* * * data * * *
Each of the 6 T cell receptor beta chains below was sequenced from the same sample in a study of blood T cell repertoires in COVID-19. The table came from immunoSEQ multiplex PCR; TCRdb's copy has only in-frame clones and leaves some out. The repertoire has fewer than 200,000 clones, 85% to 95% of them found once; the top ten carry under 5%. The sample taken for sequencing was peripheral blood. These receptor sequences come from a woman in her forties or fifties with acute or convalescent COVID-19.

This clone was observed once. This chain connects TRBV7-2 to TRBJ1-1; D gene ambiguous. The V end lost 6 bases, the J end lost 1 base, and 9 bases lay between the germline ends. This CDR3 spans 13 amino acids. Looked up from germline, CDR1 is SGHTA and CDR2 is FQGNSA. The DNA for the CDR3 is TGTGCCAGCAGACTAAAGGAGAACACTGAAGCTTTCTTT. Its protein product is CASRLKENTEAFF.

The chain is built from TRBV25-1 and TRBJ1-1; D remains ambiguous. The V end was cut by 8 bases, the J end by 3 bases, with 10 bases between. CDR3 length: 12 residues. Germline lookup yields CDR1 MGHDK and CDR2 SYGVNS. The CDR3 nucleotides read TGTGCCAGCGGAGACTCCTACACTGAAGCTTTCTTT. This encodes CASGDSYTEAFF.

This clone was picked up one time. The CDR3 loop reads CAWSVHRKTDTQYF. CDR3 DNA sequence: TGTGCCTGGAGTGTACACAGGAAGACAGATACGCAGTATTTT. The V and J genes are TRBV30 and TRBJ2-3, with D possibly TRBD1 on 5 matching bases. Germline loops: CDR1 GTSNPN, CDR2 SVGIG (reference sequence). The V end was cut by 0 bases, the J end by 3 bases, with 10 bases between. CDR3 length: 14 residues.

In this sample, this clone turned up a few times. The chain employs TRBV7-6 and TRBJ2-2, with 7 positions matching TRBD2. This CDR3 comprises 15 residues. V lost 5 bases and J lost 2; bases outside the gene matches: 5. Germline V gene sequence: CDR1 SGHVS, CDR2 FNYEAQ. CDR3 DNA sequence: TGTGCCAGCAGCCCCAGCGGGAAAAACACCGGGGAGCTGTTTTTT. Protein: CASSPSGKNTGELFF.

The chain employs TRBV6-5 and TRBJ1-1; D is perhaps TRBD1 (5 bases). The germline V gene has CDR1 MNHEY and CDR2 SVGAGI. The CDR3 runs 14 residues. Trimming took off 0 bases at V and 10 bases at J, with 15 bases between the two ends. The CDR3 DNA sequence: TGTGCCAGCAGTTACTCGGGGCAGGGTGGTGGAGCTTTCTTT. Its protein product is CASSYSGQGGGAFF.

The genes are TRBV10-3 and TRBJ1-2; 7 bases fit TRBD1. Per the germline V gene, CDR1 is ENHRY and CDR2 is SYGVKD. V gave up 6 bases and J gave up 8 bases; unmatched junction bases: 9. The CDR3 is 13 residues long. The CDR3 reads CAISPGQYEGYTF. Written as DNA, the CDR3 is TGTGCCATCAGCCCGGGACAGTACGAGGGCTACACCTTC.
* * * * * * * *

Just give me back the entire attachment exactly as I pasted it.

Each of the 6 T cell receptor beta chains below was sequenced from the same sample in a study of blood T cell repertoires in COVID-19. The table came from immunoSEQ multiplex PCR; TCRdb's copy has only in-frame clones and leaves some out. The repertoire has fewer than 200,000 clones, 85% to 95% of them found once; the top ten carry under 5%. The sample taken for sequencing was peripheral blood. These receptor sequences come from a woman in her forties or fifties with acute or convalescent COVID-19.

This clone was observed once. This chain connects TRBV7-2 to TRBJ1-1; D gene ambiguous. The V end lost 6 bases, the J end lost 1 base, and 9 bases lay between the germline ends. This CDR3 spans 13 amino acids. Looked up from germline, CDR1 is SGHTA and CDR2 is FQGNSA. The DNA for the CDR3 is TGTGCCAGCAGACTAAAGGAGAACACTGAAGCTTTCTTT. Its protein product is CASRLKENTEAFF.

The chain is built from TRBV25-1 and TRBJ1-1; D remains ambiguous. The V end was cut by 8 bases, the J end by 3 bases, with 10 bases between. CDR3 length: 12 residues. Germline lookup yields CDR1 MGHDK and CDR2 SYGVNS. The CDR3 nucleotides read TGTGCCAGCGGAGACTCCTACACTGAAGCTTTCTTT. This encodes CASGDSYTEAFF.

This clone was picked up one time. The CDR3 loop reads CAWSVHRKTDTQYF. CDR3 DNA sequence: TGTGCCTGGAGTGTACACAGGAAGACAGATACGCAGTATTTT. The V and J genes are TRBV30 and TRBJ2-3, with D possibly TRBD1 on 5 matching bases. Germline loops: CDR1 GTSNPN, CDR2 SVGIG (reference sequence). The V end was cut by 0 bases, the J end by 3 bases, with 10 bases between. CDR3 length: 14 residues.

In this sample, this clone turned up a few times. The chain employs TRBV7-6 and TRBJ2-2, with 7 positions matching TRBD2. This CDR3 comprises 15 residues. V lost 5 bases and J lost 2; bases outside the gene matches: 5. Germline V gene sequence: CDR1 SGHVS, CDR2 FNYEAQ. CDR3 DNA sequence: TGTGCCAGCAGCCCCAGCGGGAAAAACACCGGGGAGCTGTTTTTT. Protein: CASSPSGKNTGELFF.

The chain employs TRBV6-5 and TRBJ1-1; D is perhaps TRBD1 (5 bases). The germline V gene has CDR1 MNHEY and CDR2 SVGAGI. The CDR3 runs 14 residues. Trimming took off 0 bases at V and 10 bases at J, with 15 bases between the two ends. The CDR3 DNA sequence: TGTGCCAGCAGTTACTCGGGGCAGGGTGGTGGAGCTTTCTTT. Its protein product is CASSYSGQGGGAFF.

The genes are TRBV10-3 and TRBJ1-2; 7 bases fit TRBD1. Per the germline V gene, CDR1 is ENHRY and CDR2 is SYGVKD. V gave up 6 bases and J gave up 8 bases; unmatched junction bases: 9. The CDR3 is 13 residues long. The CDR3 reads CAISPGQYEGYTF. Written as DNA, the CDR3 is TGTGCCATCAGCCCGGGACAGTACGAGGGCTACACCTTC.